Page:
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Wednesday, April 11, 2012

Greening - Will The Real Stevia Products Stand Up?

Dear Folks,

When Stevia finally became available (approved by the FDA for the US) for purchase as a sweetener or substitute for sugar in foods I stood up and clapped.  You may have also been doing a happy dance along with a couple of million-billion people.

But as the products begun to roll out I was not happy with what I thought of as mis-direction information - so like I always do when I get curious, I went searching for information.

I've written about so-called "stevia" products in the past here on the blog.  Use the search function on the side bar to find posts of interest to you.

Cargill and Coca Cola were probably instrumental in getting the FDA to relent and finally allow Stevia to be sold as a sweetener, but the trade off is a plethora of pseudo-stevia products which are only "stevia" because they contain some form of the Stevioside (the technical name for the element which gives the sweetness).

As I've noted on other posts I was really, really concerned about Truvia's "natural flavor" ingredient.  Sigh.  Well it did not take long to find out that "natural flavor(s)" is so generic you can't find out what "it" is and further a company can literally create something in the laboratory and call it a trade secret.  This is not about boiling juice down to make a concentrate, but manufacturing, in the fullest sense of the word, food components.

Think "pink slime" - the public became outraged over the manufacturing process which included adding ammonia to the 'processed' meat.

The public needs to get outraged over this on-going hijacking of the word 'natural'.

You know those cautions some of our more knowledgeable wise-people keep suggesting about 'do not buy anything with ingredients which you can't pronounce or sound like chemicals'?

How about NSF-02, the name for the natural flavor modifier patented by PureCircle producer of PureVia™ ?  Except you won't see that reference on the package ingredients list, you will see "natural flavors".

Companies like Merisant (owner of PureCircle), Coke and Cargill in concert with the FDA have created a whole new "natural" created in laboratories and natural in original source material only and who knows what else they introduced which is not natural but can still be called 'natural' because the FDA in using their fuzzy logic says they can. Remember the 'pink slime' is called natural and safe.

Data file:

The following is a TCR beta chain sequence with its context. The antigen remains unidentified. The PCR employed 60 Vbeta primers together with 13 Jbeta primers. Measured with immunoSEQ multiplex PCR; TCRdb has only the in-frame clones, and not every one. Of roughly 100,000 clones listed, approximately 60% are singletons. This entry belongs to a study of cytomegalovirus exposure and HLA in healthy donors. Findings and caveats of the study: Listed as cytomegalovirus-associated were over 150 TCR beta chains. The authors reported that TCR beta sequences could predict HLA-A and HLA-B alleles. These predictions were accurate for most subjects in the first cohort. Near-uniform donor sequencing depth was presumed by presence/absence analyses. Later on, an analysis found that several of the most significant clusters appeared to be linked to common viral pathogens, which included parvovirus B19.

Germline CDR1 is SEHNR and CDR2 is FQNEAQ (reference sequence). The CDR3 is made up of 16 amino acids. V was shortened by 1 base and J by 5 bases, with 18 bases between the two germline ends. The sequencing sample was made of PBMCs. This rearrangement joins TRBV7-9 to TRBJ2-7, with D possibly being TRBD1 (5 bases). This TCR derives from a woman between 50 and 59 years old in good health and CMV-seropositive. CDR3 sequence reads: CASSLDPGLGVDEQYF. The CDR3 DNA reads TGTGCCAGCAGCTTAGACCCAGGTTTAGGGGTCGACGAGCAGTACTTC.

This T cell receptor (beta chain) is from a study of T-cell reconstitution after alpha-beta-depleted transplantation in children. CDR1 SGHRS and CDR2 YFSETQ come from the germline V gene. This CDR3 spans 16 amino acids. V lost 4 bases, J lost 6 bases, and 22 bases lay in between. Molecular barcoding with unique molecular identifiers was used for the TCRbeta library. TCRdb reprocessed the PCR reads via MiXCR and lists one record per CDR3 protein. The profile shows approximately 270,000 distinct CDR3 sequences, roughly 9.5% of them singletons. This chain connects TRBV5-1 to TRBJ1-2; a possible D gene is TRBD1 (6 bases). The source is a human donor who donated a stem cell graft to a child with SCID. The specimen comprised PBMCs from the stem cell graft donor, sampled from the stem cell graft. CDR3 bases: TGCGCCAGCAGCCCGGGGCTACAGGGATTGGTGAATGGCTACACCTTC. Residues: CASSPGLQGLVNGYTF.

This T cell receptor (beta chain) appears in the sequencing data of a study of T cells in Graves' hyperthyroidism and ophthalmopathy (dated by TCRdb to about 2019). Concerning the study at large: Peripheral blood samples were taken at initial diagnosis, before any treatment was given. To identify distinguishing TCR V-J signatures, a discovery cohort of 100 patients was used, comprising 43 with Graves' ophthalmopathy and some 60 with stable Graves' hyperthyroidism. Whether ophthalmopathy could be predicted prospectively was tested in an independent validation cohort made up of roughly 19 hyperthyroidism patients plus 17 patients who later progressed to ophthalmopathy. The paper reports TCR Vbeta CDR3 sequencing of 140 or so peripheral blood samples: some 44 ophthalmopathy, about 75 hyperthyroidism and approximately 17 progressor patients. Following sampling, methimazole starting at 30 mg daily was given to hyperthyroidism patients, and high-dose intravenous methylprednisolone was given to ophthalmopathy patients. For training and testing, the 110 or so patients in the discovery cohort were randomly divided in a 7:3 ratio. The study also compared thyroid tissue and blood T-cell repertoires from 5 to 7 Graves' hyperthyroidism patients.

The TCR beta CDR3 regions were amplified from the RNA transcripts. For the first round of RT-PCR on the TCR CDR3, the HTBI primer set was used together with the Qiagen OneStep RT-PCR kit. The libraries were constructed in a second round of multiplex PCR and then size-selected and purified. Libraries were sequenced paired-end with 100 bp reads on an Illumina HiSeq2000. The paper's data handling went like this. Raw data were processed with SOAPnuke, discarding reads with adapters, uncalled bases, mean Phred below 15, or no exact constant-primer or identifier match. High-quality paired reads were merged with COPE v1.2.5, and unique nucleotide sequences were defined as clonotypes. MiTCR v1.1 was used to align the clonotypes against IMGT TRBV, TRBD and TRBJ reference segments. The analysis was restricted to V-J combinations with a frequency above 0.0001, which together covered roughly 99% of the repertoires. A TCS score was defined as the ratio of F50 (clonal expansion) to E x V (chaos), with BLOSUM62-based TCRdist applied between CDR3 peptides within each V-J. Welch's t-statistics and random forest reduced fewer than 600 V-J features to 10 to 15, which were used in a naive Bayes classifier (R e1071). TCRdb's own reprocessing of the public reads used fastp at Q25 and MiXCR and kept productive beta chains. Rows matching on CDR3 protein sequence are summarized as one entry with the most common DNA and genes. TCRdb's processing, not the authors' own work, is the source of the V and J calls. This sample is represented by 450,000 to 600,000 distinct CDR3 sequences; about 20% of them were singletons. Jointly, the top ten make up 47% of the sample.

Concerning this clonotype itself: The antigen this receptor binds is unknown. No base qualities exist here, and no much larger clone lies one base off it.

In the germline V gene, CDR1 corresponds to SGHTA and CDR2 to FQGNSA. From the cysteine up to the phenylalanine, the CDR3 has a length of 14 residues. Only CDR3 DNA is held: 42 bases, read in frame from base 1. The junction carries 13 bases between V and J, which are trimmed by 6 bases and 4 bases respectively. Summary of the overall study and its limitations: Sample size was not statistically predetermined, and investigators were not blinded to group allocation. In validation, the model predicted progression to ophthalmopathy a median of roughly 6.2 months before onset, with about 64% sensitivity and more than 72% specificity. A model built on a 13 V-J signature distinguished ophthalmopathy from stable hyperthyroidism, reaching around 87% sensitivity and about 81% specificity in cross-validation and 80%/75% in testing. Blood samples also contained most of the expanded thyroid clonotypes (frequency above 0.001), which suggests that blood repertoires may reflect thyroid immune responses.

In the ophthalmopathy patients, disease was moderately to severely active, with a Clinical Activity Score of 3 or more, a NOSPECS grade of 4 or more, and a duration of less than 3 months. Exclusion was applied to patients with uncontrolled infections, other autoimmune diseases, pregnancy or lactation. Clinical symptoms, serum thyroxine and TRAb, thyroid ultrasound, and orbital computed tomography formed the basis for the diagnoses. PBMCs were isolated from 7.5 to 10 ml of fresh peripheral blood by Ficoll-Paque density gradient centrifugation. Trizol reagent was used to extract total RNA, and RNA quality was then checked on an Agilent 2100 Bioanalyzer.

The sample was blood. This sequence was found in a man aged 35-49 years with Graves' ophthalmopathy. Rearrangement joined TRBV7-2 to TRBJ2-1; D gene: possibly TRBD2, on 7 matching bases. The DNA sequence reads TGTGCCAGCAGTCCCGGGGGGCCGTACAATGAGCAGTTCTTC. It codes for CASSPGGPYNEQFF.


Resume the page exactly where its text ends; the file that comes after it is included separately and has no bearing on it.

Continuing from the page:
Read up on NSF-02 here

This is so different from a farmer or orchardist coming up with a hybrid of an edible (JohnnySeeds' "Partenon (F1) organic seed" which is a zucchini hybrid).  F1 refers to a hybrid, and Johnny's carries organic and some non-organic seeds.  FYI They signed on to the safe seed pledge to not knowing carry GMO seeds.

I think as consumers, if we have be told through labels and advertising something is natural and there are unrecognizable names on the ingredients IT AIN'T NATURAL!

If it does not say 'licorice or strawberry or vanilla' flavoring on it and only says "natural flavors" when describing a vanilla ice cream or cookie IT IS NOT NATURAL.

Here is a list of so-called Stevia products I deem UN-NATURAL*:


* a new to me product just came out within the last couple of months - name escapes me - but it too has "natural flavor" in the ingredients - be informed.

 Sort of okay:

Stevia In The Raw (in addition to stevia uses dextrose - usually derived from corn - so my question is do they use GMO corn).

My Preference:

SweetLeaf -- contains stevia and inulin soluble fiber for bulk - inulin is one of the recommended fibers for health  --  (I do not know where they get the vegetable fiber for the inulin, but they won an award from Vegetarian Times - so I think that kind of testimonial is worth a look/try.)

Let's be vocal and mindful in our both our concerns about where and how our food is sourced, but also always, always read the labels and make conscious good choices for ourselves and our family.

I am not a purist per se, it just about trying to, most of the time, make informed choices.  Do I have guilty pleasures? Sure.  I'm human and have been around long enough (quite awhile in fact) that I have seen the good stuff, the processed stuff, the realization of the need to ask questions about WHERE the food comes from, and a renewed focus on unintended consequences.

Convenience food always has consequences, whether the convenience is some-one-made-it-easy, to some-one-made-it, i.e, created out of a laboratory.  In the least worse case, the food is nutritious, made of good stuff and you have to decide what to do with the packaging.  In worst case, it has negative consequences on your health, environment, and community.  Given the ongoing debate on health care and costs, there is a very radical concept being floated that people who continuously make unhealthy choices should pay more for health care -- chew on that for a while and ponder this generalized statement:

"Buying organic or natural food is too expensive."  Someone posted that on facebook recently.

My Response:

$ cheap food
$$ to purchase mostly healthy food choices
$$$$ to purchase cheap/poor/manufactured food + supplements +doctor visits +medicine +hospital care, to compensate for the poor food.

-- Catherine, The Herb Lady